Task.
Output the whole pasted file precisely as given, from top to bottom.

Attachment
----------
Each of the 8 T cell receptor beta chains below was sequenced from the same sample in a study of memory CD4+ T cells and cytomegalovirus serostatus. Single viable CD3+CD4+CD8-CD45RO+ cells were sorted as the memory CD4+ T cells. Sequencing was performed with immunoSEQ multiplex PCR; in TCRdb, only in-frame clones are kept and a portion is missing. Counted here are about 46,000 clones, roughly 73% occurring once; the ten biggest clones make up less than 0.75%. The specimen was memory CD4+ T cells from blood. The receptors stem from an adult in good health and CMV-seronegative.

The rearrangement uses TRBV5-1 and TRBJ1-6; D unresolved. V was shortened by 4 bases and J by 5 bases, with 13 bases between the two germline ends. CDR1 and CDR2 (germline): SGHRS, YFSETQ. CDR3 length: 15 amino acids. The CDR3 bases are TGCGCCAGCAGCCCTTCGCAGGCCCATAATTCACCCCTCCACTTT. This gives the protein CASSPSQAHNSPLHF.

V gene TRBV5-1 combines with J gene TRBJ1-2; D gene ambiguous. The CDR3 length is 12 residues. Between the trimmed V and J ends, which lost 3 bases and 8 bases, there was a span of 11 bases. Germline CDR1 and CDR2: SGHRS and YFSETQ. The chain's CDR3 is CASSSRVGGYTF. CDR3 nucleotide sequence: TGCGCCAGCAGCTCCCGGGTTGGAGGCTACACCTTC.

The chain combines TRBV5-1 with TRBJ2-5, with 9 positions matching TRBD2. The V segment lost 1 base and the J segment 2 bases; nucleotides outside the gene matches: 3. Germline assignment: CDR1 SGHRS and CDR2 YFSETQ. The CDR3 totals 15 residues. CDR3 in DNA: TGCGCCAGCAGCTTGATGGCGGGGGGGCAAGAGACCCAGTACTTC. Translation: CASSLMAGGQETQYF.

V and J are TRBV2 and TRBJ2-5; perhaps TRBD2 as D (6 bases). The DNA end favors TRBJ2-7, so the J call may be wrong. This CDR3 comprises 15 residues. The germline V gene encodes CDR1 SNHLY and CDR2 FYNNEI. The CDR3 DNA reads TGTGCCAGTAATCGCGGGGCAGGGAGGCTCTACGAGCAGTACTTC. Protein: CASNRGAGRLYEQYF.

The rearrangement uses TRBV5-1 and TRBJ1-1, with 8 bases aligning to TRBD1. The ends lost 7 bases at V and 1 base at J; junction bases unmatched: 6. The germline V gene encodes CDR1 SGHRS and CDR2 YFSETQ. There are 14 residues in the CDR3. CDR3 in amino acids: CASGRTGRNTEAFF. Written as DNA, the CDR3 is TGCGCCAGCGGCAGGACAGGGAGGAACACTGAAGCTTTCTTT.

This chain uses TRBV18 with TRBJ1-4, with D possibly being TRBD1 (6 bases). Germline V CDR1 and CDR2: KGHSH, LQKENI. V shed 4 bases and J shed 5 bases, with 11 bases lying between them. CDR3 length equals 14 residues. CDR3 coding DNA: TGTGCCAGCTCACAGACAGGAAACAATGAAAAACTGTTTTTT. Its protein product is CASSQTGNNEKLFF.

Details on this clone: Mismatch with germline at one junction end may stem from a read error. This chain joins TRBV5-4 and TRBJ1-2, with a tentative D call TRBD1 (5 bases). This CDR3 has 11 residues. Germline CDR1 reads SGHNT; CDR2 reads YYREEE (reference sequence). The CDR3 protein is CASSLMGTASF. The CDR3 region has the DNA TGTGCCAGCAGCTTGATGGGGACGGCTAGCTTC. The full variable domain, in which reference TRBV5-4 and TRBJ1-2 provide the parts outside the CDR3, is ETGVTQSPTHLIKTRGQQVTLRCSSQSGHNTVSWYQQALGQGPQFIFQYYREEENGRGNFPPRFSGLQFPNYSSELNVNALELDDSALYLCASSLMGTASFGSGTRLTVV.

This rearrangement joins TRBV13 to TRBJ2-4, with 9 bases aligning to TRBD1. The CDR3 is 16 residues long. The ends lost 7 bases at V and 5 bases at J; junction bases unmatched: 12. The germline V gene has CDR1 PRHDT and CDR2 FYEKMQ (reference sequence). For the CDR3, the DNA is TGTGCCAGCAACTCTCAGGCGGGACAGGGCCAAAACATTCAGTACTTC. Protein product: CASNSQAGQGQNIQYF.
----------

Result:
Each of the 8 T cell receptor beta chains below was sequenced from the same sample in a study of memory CD4+ T cells and cytomegalovirus serostatus. Single viable CD3+CD4+CD8-CD45RO+ cells were sorted as the memory CD4+ T cells. Sequencing was performed with immunoSEQ multiplex PCR; in TCRdb, only in-frame clones are kept and a portion is missing. Counted here are about 46,000 clones, roughly 73% occurring once; the ten biggest clones make up less than 0.75%. The specimen was memory CD4+ T cells from blood. The receptors stem from an adult in good health and CMV-seronegative.

The rearrangement uses TRBV5-1 and TRBJ1-6; D unresolved. V was shortened by 4 bases and J by 5 bases, with 13 bases between the two germline ends. CDR1 and CDR2 (germline): SGHRS, YFSETQ. CDR3 length: 15 amino acids. The CDR3 bases are TGCGCCAGCAGCCCTTCGCAGGCCCATAATTCACCCCTCCACTTT. This gives the protein CASSPSQAHNSPLHF.

V gene TRBV5-1 combines with J gene TRBJ1-2; D gene ambiguous. The CDR3 length is 12 residues. Between the trimmed V and J ends, which lost 3 bases and 8 bases, there was a span of 11 bases. Germline CDR1 and CDR2: SGHRS and YFSETQ. The chain's CDR3 is CASSSRVGGYTF. CDR3 nucleotide sequence: TGCGCCAGCAGCTCCCGGGTTGGAGGCTACACCTTC.

The chain combines TRBV5-1 with TRBJ2-5, with 9 positions matching TRBD2. The V segment lost 1 base and the J segment 2 bases; nucleotides outside the gene matches: 3. Germline assignment: CDR1 SGHRS and CDR2 YFSETQ. The CDR3 totals 15 residues. CDR3 in DNA: TGCGCCAGCAGCTTGATGGCGGGGGGGCAAGAGACCCAGTACTTC. Translation: CASSLMAGGQETQYF.

V and J are TRBV2 and TRBJ2-5; perhaps TRBD2 as D (6 bases). The DNA end favors TRBJ2-7, so the J call may be wrong. This CDR3 comprises 15 residues. The germline V gene encodes CDR1 SNHLY and CDR2 FYNNEI. The CDR3 DNA reads TGTGCCAGTAATCGCGGGGCAGGGAGGCTCTACGAGCAGTACTTC. Protein: CASNRGAGRLYEQYF.

The rearrangement uses TRBV5-1 and TRBJ1-1, with 8 bases aligning to TRBD1. The ends lost 7 bases at V and 1 base at J; junction bases unmatched: 6. The germline V gene encodes CDR1 SGHRS and CDR2 YFSETQ. There are 14 residues in the CDR3. CDR3 in amino acids: CASGRTGRNTEAFF. Written as DNA, the CDR3 is TGCGCCAGCGGCAGGACAGGGAGGAACACTGAAGCTTTCTTT.

This chain uses TRBV18 with TRBJ1-4, with D possibly being TRBD1 (6 bases). Germline V CDR1 and CDR2: KGHSH, LQKENI. V shed 4 bases and J shed 5 bases, with 11 bases lying between them. CDR3 length equals 14 residues. CDR3 coding DNA: TGTGCCAGCTCACAGACAGGAAACAATGAAAAACTGTTTTTT. Its protein product is CASSQTGNNEKLFF.

Details on this clone: Mismatch with germline at one junction end may stem from a read error. This chain joins TRBV5-4 and TRBJ1-2, with a tentative D call TRBD1 (5 bases). This CDR3 has 11 residues. Germline CDR1 reads SGHNT; CDR2 reads YYREEE (reference sequence). The CDR3 protein is CASSLMGTASF. The CDR3 region has the DNA TGTGCCAGCAGCTTGATGGGGACGGCTAGCTTC. The full variable domain, in which reference TRBV5-4 and TRBJ1-2 provide the parts outside the CDR3, is ETGVTQSPTHLIKTRGQQVTLRCSSQSGHNTVSWYQQALGQGPQFIFQYYREEENGRGNFPPRFSGLQFPNYSSELNVNALELDDSALYLCASSLMGTASFGSGTRLTVV.

This rearrangement joins TRBV13 to TRBJ2-4, with 9 bases aligning to TRBD1. The CDR3 is 16 residues long. The ends lost 7 bases at V and 5 bases at J; junction bases unmatched: 12. The germline V gene has CDR1 PRHDT and CDR2 FYEKMQ (reference sequence). For the CDR3, the DNA is TGTGCCAGCAACTCTCAGGCGGGACAGGGCCAAAACATTCAGTACTTC. Protein product: CASNSQAGQGQNIQYF.